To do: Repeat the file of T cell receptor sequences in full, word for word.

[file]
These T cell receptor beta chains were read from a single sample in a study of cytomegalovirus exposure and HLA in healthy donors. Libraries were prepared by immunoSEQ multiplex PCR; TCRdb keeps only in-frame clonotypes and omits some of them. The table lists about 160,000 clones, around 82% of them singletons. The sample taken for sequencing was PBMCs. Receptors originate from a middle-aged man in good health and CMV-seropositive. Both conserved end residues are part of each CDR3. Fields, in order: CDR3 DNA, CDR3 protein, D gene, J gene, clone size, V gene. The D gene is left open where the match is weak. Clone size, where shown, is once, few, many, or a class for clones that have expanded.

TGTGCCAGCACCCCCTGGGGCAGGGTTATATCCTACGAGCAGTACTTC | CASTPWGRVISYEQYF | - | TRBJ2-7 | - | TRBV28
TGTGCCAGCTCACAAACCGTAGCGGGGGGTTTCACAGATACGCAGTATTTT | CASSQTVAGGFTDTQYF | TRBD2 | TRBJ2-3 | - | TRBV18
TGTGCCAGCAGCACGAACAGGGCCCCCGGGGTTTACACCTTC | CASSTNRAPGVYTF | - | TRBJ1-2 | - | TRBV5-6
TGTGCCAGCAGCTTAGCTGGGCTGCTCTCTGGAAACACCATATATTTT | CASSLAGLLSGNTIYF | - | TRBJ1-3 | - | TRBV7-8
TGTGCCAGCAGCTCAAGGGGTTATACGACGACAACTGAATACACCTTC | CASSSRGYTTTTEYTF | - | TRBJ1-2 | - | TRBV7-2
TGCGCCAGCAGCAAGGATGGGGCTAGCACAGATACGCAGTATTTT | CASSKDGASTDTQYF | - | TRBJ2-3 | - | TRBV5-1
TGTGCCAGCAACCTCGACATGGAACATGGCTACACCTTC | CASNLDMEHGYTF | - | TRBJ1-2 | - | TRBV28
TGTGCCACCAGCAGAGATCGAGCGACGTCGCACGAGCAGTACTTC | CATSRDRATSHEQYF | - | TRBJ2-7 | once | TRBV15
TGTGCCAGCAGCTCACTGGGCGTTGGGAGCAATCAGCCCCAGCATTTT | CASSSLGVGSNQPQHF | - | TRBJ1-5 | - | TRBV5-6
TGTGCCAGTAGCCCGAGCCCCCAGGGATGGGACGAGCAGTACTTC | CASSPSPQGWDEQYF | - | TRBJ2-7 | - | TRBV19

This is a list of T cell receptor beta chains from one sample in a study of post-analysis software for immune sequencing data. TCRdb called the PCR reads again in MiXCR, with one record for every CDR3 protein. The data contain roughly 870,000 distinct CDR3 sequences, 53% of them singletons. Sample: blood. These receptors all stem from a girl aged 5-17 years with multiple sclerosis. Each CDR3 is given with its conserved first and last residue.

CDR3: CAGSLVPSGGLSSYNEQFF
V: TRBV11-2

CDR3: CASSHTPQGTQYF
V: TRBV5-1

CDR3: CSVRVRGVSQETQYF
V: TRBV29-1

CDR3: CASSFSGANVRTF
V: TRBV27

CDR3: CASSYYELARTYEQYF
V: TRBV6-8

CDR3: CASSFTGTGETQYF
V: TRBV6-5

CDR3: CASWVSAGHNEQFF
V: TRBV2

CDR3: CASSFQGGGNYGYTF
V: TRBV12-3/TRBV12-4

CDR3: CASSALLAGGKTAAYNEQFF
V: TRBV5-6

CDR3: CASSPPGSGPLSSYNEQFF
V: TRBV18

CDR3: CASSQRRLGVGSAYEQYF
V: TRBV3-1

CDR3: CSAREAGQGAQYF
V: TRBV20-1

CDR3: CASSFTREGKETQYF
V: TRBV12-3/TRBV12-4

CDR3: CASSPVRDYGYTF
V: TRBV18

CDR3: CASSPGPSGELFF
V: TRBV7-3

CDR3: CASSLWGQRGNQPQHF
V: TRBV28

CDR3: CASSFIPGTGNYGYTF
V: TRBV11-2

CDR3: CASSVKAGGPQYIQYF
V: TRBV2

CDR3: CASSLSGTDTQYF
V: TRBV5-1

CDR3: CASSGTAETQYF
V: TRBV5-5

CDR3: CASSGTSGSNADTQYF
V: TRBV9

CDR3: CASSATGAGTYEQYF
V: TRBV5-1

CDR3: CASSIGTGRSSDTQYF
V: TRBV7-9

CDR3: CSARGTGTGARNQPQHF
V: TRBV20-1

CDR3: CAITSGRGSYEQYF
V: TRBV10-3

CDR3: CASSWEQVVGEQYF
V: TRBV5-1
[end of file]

These T cell receptor beta chains were read from a single sample in a study of cytomegalovirus exposure and HLA in healthy donors. Libraries were prepared by immunoSEQ multiplex PCR; TCRdb keeps only in-frame clonotypes and omits some of them. The table lists about 160,000 clones, around 82% of them singletons. The sample taken for sequencing was PBMCs. Receptors originate from a middle-aged man in good health and CMV-seropositive. Both conserved end residues are part of each CDR3. Fields, in order: CDR3 DNA, CDR3 protein, D gene, J gene, clone size, V gene. The D gene is left open where the match is weak. Clone size, where shown, is once, few, many, or a class for clones that have expanded.

TGTGCCAGCACCCCCTGGGGCAGGGTTATATCCTACGAGCAGTACTTC | CASTPWGRVISYEQYF | - | TRBJ2-7 | - | TRBV28
TGTGCCAGCTCACAAACCGTAGCGGGGGGTTTCACAGATACGCAGTATTTT | CASSQTVAGGFTDTQYF | TRBD2 | TRBJ2-3 | - | TRBV18
TGTGCCAGCAGCACGAACAGGGCCCCCGGGGTTTACACCTTC | CASSTNRAPGVYTF | - | TRBJ1-2 | - | TRBV5-6
TGTGCCAGCAGCTTAGCTGGGCTGCTCTCTGGAAACACCATATATTTT | CASSLAGLLSGNTIYF | - | TRBJ1-3 | - | TRBV7-8
TGTGCCAGCAGCTCAAGGGGTTATACGACGACAACTGAATACACCTTC | CASSSRGYTTTTEYTF | - | TRBJ1-2 | - | TRBV7-2
TGCGCCAGCAGCAAGGATGGGGCTAGCACAGATACGCAGTATTTT | CASSKDGASTDTQYF | - | TRBJ2-3 | - | TRBV5-1
TGTGCCAGCAACCTCGACATGGAACATGGCTACACCTTC | CASNLDMEHGYTF | - | TRBJ1-2 | - | TRBV28
TGTGCCACCAGCAGAGATCGAGCGACGTCGCACGAGCAGTACTTC | CATSRDRATSHEQYF | - | TRBJ2-7 | once | TRBV15
TGTGCCAGCAGCTCACTGGGCGTTGGGAGCAATCAGCCCCAGCATTTT | CASSSLGVGSNQPQHF | - | TRBJ1-5 | - | TRBV5-6
TGTGCCAGTAGCCCGAGCCCCCAGGGATGGGACGAGCAGTACTTC | CASSPSPQGWDEQYF | - | TRBJ2-7 | - | TRBV19

This is a list of T cell receptor beta chains from one sample in a study of post-analysis software for immune sequencing data. TCRdb called the PCR reads again in MiXCR, with one record for every CDR3 protein. The data contain roughly 870,000 distinct CDR3 sequences, 53% of them singletons. Sample: blood. These receptors all stem from a girl aged 5-17 years with multiple sclerosis. Each CDR3 is given with its conserved first and last residue.

CDR3: CAGSLVPSGGLSSYNEQFF
V: TRBV11-2

CDR3: CASSHTPQGTQYF
V: TRBV5-1

CDR3: CSVRVRGVSQETQYF
V: TRBV29-1

CDR3: CASSFSGANVRTF
V: TRBV27

CDR3: CASSYYELARTYEQYF
V: TRBV6-8

CDR3: CASSFTGTGETQYF
V: TRBV6-5

CDR3: CASWVSAGHNEQFF
V: TRBV2

CDR3: CASSFQGGGNYGYTF
V: TRBV12-3/TRBV12-4

CDR3: CASSALLAGGKTAAYNEQFF
V: TRBV5-6

CDR3: CASSPPGSGPLSSYNEQFF
V: TRBV18

CDR3: CASSQRRLGVGSAYEQYF
V: TRBV3-1

CDR3: CSAREAGQGAQYF
V: TRBV20-1

CDR3: CASSFTREGKETQYF
V: TRBV12-3/TRBV12-4

CDR3: CASSPVRDYGYTF
V: TRBV18

CDR3: CASSPGPSGELFF
V: TRBV7-3

CDR3: CASSLWGQRGNQPQHF
V: TRBV28

CDR3: CASSFIPGTGNYGYTF
V: TRBV11-2

CDR3: CASSVKAGGPQYIQYF
V: TRBV2

CDR3: CASSLSGTDTQYF
V: TRBV5-1

CDR3: CASSGTAETQYF
V: TRBV5-5

CDR3: CASSGTSGSNADTQYF
V: TRBV9

CDR3: CASSATGAGTYEQYF
V: TRBV5-1

CDR3: CASSIGTGRSSDTQYF
V: TRBV7-9

CDR3: CSARGTGTGARNQPQHF
V: TRBV20-1

CDR3: CAITSGRGSYEQYF
V: TRBV10-3

CDR3: CASSWEQVVGEQYF
V: TRBV5-1